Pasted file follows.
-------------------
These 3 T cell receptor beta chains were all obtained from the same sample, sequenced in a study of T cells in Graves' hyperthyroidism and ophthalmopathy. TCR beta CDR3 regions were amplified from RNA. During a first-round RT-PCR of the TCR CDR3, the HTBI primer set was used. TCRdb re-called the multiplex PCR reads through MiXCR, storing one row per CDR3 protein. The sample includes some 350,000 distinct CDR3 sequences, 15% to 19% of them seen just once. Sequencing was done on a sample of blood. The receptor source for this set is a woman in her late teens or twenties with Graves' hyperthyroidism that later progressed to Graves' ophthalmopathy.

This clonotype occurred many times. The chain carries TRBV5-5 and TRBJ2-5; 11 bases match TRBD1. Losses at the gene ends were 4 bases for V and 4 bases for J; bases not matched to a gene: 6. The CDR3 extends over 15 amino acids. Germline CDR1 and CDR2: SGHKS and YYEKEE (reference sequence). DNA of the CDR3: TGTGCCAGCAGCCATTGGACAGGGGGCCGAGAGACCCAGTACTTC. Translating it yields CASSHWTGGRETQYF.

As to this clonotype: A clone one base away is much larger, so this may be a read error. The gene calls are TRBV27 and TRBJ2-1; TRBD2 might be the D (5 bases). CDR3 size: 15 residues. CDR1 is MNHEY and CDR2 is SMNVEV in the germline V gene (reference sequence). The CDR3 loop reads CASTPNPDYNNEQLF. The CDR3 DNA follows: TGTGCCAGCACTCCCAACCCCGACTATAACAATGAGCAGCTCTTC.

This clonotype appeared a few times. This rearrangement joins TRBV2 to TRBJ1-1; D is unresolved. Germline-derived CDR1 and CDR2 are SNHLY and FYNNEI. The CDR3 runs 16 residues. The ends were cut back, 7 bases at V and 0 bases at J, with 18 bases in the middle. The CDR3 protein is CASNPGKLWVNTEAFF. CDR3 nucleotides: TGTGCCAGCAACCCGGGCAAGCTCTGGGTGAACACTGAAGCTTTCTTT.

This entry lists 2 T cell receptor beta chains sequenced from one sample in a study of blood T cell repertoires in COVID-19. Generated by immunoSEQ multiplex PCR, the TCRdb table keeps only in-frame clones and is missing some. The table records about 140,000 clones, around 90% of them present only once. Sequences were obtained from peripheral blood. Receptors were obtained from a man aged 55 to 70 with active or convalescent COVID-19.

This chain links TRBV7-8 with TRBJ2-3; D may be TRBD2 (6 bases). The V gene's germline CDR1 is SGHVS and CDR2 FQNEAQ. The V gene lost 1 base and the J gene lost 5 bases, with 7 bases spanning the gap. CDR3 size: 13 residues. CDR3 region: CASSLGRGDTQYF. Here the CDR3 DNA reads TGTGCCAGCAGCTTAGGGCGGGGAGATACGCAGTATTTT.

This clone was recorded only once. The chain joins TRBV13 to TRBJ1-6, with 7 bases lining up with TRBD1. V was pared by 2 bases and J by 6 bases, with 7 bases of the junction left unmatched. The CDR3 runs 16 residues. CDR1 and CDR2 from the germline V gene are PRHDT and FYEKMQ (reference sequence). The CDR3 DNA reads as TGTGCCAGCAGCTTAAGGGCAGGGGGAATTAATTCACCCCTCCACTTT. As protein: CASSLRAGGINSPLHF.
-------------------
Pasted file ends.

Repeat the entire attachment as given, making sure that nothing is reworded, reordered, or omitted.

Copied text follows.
These 3 T cell receptor beta chains were all obtained from the same sample, sequenced in a study of T cells in Graves' hyperthyroidism and ophthalmopathy. TCR beta CDR3 regions were amplified from RNA. During a first-round RT-PCR of the TCR CDR3, the HTBI primer set was used. TCRdb re-called the multiplex PCR reads through MiXCR, storing one row per CDR3 protein. The sample includes some 350,000 distinct CDR3 sequences, 15% to 19% of them seen just once. Sequencing was done on a sample of blood. The receptor source for this set is a woman in her late teens or twenties with Graves' hyperthyroidism that later progressed to Graves' ophthalmopathy.

This clonotype occurred many times. The chain carries TRBV5-5 and TRBJ2-5; 11 bases match TRBD1. Losses at the gene ends were 4 bases for V and 4 bases for J; bases not matched to a gene: 6. The CDR3 extends over 15 amino acids. Germline CDR1 and CDR2: SGHKS and YYEKEE (reference sequence). DNA of the CDR3: TGTGCCAGCAGCCATTGGACAGGGGGCCGAGAGACCCAGTACTTC. Translating it yields CASSHWTGGRETQYF.

As to this clonotype: A clone one base away is much larger, so this may be a read error. The gene calls are TRBV27 and TRBJ2-1; TRBD2 might be the D (5 bases). CDR3 size: 15 residues. CDR1 is MNHEY and CDR2 is SMNVEV in the germline V gene (reference sequence). The CDR3 loop reads CASTPNPDYNNEQLF. The CDR3 DNA follows: TGTGCCAGCACTCCCAACCCCGACTATAACAATGAGCAGCTCTTC.

This clonotype appeared a few times. This rearrangement joins TRBV2 to TRBJ1-1; D is unresolved. Germline-derived CDR1 and CDR2 are SNHLY and FYNNEI. The CDR3 runs 16 residues. The ends were cut back, 7 bases at V and 0 bases at J, with 18 bases in the middle. The CDR3 protein is CASNPGKLWVNTEAFF. CDR3 nucleotides: TGTGCCAGCAACCCGGGCAAGCTCTGGGTGAACACTGAAGCTTTCTTT.

This entry lists 2 T cell receptor beta chains sequenced from one sample in a study of blood T cell repertoires in COVID-19. Generated by immunoSEQ multiplex PCR, the TCRdb table keeps only in-frame clones and is missing some. The table records about 140,000 clones, around 90% of them present only once. Sequences were obtained from peripheral blood. Receptors were obtained from a man aged 55 to 70 with active or convalescent COVID-19.

This chain links TRBV7-8 with TRBJ2-3; D may be TRBD2 (6 bases). The V gene's germline CDR1 is SGHVS and CDR2 FQNEAQ. The V gene lost 1 base and the J gene lost 5 bases, with 7 bases spanning the gap. CDR3 size: 13 residues. CDR3 region: CASSLGRGDTQYF. Here the CDR3 DNA reads TGTGCCAGCAGCTTAGGGCGGGGAGATACGCAGTATTTT.

This clone was recorded only once. The chain joins TRBV13 to TRBJ1-6, with 7 bases lining up with TRBD1. V was pared by 2 bases and J by 6 bases, with 7 bases of the junction left unmatched. The CDR3 runs 16 residues. CDR1 and CDR2 from the germline V gene are PRHDT and FYEKMQ (reference sequence). The CDR3 DNA reads as TGTGCCAGCAGCTTAAGGGCAGGGGGAATTAATTCACCCCTCCACTTT. As protein: CASSLRAGGINSPLHF.